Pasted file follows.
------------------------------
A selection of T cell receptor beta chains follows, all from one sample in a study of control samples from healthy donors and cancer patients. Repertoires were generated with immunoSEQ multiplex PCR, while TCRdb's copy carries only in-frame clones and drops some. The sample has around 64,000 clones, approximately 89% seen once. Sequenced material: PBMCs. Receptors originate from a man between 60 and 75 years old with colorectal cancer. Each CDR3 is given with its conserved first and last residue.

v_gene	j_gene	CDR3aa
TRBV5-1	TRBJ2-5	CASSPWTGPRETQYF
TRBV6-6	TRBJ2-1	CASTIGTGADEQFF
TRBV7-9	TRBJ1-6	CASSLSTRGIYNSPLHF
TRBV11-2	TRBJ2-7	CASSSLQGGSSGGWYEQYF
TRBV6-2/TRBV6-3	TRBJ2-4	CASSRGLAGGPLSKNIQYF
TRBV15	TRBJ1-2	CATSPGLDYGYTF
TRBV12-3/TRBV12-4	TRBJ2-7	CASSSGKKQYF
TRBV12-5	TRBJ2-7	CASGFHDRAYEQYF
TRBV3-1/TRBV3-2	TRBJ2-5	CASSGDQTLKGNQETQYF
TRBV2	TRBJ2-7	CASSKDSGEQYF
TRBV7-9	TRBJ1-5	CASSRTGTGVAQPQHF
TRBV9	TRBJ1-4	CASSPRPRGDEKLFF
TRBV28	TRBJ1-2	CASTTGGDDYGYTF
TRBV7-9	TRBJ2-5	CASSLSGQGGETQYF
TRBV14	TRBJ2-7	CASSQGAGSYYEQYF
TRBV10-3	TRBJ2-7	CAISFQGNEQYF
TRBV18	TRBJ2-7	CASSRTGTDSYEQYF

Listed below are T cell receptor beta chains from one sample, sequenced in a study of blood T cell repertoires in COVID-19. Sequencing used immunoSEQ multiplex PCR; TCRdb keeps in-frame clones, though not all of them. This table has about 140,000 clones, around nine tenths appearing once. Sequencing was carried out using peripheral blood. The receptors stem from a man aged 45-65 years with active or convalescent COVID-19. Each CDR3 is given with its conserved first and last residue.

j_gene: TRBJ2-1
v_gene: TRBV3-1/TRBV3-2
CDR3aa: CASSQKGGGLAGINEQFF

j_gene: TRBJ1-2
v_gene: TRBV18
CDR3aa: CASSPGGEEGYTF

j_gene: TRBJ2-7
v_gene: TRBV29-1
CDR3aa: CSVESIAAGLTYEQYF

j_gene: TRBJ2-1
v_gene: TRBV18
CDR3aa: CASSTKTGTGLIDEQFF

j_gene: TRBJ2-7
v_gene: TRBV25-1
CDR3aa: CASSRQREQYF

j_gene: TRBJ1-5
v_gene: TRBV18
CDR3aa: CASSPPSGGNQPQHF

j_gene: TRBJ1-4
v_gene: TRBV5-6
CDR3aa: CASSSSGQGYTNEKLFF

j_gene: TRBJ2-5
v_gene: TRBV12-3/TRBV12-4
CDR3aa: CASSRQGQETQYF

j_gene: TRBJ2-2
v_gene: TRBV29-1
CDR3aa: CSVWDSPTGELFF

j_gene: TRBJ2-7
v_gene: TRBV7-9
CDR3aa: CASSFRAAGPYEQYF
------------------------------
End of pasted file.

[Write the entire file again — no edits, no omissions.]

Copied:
A selection of T cell receptor beta chains follows, all from one sample in a study of control samples from healthy donors and cancer patients. Repertoires were generated with immunoSEQ multiplex PCR, while TCRdb's copy carries only in-frame clones and drops some. The sample has around 64,000 clones, approximately 89% seen once. Sequenced material: PBMCs. Receptors originate from a man between 60 and 75 years old with colorectal cancer. Each CDR3 is given with its conserved first and last residue.

v_gene	j_gene	CDR3aa
TRBV5-1	TRBJ2-5	CASSPWTGPRETQYF
TRBV6-6	TRBJ2-1	CASTIGTGADEQFF
TRBV7-9	TRBJ1-6	CASSLSTRGIYNSPLHF
TRBV11-2	TRBJ2-7	CASSSLQGGSSGGWYEQYF
TRBV6-2/TRBV6-3	TRBJ2-4	CASSRGLAGGPLSKNIQYF
TRBV15	TRBJ1-2	CATSPGLDYGYTF
TRBV12-3/TRBV12-4	TRBJ2-7	CASSSGKKQYF
TRBV12-5	TRBJ2-7	CASGFHDRAYEQYF
TRBV3-1/TRBV3-2	TRBJ2-5	CASSGDQTLKGNQETQYF
TRBV2	TRBJ2-7	CASSKDSGEQYF
TRBV7-9	TRBJ1-5	CASSRTGTGVAQPQHF
TRBV9	TRBJ1-4	CASSPRPRGDEKLFF
TRBV28	TRBJ1-2	CASTTGGDDYGYTF
TRBV7-9	TRBJ2-5	CASSLSGQGGETQYF
TRBV14	TRBJ2-7	CASSQGAGSYYEQYF
TRBV10-3	TRBJ2-7	CAISFQGNEQYF
TRBV18	TRBJ2-7	CASSRTGTDSYEQYF

Listed below are T cell receptor beta chains from one sample, sequenced in a study of blood T cell repertoires in COVID-19. Sequencing used immunoSEQ multiplex PCR; TCRdb keeps in-frame clones, though not all of them. This table has about 140,000 clones, around nine tenths appearing once. Sequencing was carried out using peripheral blood. The receptors stem from a man aged 45-65 years with active or convalescent COVID-19. Each CDR3 is given with its conserved first and last residue.

j_gene: TRBJ2-1
v_gene: TRBV3-1/TRBV3-2
CDR3aa: CASSQKGGGLAGINEQFF

j_gene: TRBJ1-2
v_gene: TRBV18
CDR3aa: CASSPGGEEGYTF

j_gene: TRBJ2-7
v_gene: TRBV29-1
CDR3aa: CSVESIAAGLTYEQYF

j_gene: TRBJ2-1
v_gene: TRBV18
CDR3aa: CASSTKTGTGLIDEQFF

j_gene: TRBJ2-7
v_gene: TRBV25-1
CDR3aa: CASSRQREQYF

j_gene: TRBJ1-5
v_gene: TRBV18
CDR3aa: CASSPPSGGNQPQHF

j_gene: TRBJ1-4
v_gene: TRBV5-6
CDR3aa: CASSSSGQGYTNEKLFF

j_gene: TRBJ2-5
v_gene: TRBV12-3/TRBV12-4
CDR3aa: CASSRQGQETQYF

j_gene: TRBJ2-2
v_gene: TRBV29-1
CDR3aa: CSVWDSPTGELFF

j_gene: TRBJ2-7
v_gene: TRBV7-9
CDR3aa: CASSFRAAGPYEQYF